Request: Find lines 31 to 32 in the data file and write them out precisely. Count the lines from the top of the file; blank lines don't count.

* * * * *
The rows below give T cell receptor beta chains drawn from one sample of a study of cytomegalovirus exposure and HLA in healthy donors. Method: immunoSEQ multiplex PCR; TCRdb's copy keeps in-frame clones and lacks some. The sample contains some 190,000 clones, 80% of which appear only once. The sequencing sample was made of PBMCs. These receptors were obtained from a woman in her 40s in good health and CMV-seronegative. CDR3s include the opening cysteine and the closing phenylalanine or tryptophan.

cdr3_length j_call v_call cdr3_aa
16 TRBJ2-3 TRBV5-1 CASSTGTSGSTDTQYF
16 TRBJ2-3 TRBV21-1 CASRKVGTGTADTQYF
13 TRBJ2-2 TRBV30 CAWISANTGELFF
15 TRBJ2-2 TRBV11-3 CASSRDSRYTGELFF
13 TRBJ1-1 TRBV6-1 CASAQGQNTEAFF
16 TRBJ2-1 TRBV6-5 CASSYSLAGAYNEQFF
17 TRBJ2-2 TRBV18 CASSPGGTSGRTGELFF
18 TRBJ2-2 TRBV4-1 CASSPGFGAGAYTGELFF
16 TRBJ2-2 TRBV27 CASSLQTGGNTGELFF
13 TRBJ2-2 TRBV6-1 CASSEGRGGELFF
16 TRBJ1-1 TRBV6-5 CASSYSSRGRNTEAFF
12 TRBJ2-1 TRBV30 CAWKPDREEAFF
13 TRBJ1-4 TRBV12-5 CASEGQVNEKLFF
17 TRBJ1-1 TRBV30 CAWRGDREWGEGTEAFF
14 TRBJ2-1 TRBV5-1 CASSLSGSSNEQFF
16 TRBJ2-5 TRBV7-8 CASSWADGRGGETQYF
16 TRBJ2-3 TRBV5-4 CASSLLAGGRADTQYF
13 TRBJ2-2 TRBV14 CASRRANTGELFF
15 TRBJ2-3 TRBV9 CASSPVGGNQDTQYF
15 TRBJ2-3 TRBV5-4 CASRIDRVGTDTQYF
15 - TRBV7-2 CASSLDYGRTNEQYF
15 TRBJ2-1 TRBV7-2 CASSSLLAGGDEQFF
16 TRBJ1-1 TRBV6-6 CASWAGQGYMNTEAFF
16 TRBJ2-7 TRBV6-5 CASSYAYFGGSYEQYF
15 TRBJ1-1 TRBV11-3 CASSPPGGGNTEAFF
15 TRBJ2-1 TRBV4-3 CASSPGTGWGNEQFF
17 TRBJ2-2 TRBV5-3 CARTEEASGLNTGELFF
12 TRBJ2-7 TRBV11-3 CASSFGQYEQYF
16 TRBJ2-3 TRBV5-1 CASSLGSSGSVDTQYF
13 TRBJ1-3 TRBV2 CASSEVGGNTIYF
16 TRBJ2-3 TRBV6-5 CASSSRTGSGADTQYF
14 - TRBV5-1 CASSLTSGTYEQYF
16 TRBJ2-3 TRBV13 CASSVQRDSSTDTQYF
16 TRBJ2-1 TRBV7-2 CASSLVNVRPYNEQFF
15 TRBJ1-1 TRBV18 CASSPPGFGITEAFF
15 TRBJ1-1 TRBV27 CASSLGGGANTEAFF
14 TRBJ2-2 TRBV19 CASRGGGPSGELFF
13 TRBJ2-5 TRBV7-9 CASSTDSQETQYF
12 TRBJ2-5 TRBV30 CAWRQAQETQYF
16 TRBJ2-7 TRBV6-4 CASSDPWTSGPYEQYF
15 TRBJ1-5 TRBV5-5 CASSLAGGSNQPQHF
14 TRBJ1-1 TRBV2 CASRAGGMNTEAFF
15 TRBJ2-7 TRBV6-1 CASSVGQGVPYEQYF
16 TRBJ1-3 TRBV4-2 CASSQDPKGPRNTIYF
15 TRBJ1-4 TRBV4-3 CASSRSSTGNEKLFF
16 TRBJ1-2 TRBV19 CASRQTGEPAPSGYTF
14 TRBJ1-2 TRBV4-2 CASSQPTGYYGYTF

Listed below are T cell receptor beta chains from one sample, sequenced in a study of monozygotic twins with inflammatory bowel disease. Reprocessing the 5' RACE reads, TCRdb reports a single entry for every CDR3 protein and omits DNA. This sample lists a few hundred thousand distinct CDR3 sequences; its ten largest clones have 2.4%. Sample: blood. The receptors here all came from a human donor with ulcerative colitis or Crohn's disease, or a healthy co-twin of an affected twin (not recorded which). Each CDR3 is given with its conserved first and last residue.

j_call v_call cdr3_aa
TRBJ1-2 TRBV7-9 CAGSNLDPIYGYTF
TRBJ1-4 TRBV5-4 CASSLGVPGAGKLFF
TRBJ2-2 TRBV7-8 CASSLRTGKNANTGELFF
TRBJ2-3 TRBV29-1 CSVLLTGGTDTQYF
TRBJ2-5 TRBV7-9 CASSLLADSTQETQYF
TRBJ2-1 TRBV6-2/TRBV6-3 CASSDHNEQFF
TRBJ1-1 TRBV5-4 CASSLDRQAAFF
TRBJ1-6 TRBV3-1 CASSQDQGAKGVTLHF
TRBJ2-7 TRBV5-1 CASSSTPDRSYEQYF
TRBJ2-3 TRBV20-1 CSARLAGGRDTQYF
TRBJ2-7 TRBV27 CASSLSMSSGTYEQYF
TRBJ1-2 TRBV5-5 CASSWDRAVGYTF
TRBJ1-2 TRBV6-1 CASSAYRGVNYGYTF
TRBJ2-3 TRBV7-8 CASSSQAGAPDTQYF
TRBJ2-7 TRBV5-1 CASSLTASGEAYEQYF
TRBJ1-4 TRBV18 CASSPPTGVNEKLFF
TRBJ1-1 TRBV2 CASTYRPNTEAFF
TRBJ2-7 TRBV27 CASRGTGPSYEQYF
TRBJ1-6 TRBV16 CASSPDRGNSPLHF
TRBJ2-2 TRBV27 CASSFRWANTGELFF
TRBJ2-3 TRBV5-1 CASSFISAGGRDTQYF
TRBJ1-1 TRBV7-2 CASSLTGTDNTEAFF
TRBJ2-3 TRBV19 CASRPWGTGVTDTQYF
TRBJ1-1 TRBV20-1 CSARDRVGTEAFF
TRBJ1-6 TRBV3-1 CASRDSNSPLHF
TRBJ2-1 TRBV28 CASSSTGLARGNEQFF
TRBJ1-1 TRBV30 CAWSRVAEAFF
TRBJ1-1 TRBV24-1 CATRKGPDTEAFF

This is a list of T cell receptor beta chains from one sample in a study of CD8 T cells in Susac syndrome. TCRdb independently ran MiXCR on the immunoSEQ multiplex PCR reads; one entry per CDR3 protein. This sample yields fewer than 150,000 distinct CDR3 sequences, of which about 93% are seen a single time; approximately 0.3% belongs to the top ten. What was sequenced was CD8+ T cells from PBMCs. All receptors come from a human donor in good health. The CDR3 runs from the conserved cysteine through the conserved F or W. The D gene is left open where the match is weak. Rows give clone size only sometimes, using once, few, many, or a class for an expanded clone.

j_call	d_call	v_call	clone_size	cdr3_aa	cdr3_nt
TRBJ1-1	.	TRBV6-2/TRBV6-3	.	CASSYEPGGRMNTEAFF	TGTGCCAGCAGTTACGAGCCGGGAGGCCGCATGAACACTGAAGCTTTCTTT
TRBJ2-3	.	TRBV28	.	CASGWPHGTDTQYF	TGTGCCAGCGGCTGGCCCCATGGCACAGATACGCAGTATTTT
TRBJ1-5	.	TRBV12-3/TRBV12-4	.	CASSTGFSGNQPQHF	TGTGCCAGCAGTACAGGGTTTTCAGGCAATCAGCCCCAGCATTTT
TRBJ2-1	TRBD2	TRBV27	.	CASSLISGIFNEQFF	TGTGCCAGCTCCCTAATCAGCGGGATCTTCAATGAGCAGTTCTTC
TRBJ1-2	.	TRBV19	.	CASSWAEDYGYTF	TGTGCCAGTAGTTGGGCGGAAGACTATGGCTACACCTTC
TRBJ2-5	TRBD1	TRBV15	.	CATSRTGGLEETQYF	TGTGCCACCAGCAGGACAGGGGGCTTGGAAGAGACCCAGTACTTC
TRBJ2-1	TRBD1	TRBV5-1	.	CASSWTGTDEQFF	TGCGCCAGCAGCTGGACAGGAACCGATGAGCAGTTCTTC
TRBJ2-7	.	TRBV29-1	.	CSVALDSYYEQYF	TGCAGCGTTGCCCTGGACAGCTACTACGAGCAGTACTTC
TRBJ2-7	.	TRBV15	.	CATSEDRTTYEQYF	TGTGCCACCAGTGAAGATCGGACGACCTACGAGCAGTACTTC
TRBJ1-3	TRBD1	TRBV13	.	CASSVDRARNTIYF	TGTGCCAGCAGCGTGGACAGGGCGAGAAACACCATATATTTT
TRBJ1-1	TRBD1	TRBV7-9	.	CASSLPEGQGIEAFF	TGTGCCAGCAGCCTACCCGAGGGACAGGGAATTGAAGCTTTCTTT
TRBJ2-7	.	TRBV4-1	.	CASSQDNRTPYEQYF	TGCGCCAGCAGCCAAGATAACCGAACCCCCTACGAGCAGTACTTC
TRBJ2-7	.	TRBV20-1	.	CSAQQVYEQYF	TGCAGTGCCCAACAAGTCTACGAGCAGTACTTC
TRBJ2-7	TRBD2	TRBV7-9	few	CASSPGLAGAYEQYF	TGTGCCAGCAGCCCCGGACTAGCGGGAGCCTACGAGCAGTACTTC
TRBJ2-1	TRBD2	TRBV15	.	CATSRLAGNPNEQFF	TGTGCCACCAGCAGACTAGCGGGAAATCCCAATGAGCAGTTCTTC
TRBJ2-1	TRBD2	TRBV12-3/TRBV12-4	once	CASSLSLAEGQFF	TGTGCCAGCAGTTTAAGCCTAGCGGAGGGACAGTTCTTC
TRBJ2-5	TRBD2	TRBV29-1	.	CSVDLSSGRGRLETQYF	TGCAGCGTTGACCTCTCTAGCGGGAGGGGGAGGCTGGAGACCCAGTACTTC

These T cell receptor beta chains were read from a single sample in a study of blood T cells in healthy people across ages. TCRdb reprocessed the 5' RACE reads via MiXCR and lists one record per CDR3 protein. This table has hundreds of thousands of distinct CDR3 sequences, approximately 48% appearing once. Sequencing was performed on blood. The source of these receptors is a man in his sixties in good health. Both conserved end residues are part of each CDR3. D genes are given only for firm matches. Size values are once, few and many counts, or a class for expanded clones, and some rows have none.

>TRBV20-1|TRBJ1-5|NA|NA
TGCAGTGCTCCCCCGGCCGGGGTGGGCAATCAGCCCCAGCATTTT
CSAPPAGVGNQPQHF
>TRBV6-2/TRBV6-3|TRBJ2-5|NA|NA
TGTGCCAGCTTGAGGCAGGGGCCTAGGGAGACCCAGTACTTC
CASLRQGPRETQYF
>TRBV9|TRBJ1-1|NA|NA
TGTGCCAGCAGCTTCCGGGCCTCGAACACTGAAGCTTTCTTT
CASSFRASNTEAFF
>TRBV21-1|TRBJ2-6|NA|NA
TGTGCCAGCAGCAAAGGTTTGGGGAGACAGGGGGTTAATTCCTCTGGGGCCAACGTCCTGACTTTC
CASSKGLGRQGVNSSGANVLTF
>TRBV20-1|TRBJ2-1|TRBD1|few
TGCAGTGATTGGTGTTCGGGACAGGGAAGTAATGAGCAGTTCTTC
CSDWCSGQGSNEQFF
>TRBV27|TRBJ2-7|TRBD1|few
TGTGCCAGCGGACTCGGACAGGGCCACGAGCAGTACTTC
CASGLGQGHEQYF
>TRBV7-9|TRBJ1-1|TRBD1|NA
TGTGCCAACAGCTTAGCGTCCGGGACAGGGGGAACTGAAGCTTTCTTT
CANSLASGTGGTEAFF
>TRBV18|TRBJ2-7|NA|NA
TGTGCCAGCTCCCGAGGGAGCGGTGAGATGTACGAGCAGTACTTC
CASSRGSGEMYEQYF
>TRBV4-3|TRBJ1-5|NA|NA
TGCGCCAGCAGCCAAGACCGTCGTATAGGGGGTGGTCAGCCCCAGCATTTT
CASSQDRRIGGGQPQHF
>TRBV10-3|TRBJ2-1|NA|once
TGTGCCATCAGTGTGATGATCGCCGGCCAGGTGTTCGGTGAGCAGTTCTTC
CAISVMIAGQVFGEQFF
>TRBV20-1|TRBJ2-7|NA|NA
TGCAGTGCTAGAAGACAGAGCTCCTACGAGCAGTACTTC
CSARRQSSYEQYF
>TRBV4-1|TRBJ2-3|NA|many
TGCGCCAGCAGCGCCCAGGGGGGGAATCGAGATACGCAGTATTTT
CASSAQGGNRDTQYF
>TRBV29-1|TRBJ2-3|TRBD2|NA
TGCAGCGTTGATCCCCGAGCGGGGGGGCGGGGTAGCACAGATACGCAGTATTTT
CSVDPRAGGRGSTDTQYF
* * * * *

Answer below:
16 TRBJ2-3 TRBV5-1 CASSLGSSGSVDTQYF
13 TRBJ1-3 TRBV2 CASSEVGGNTIYF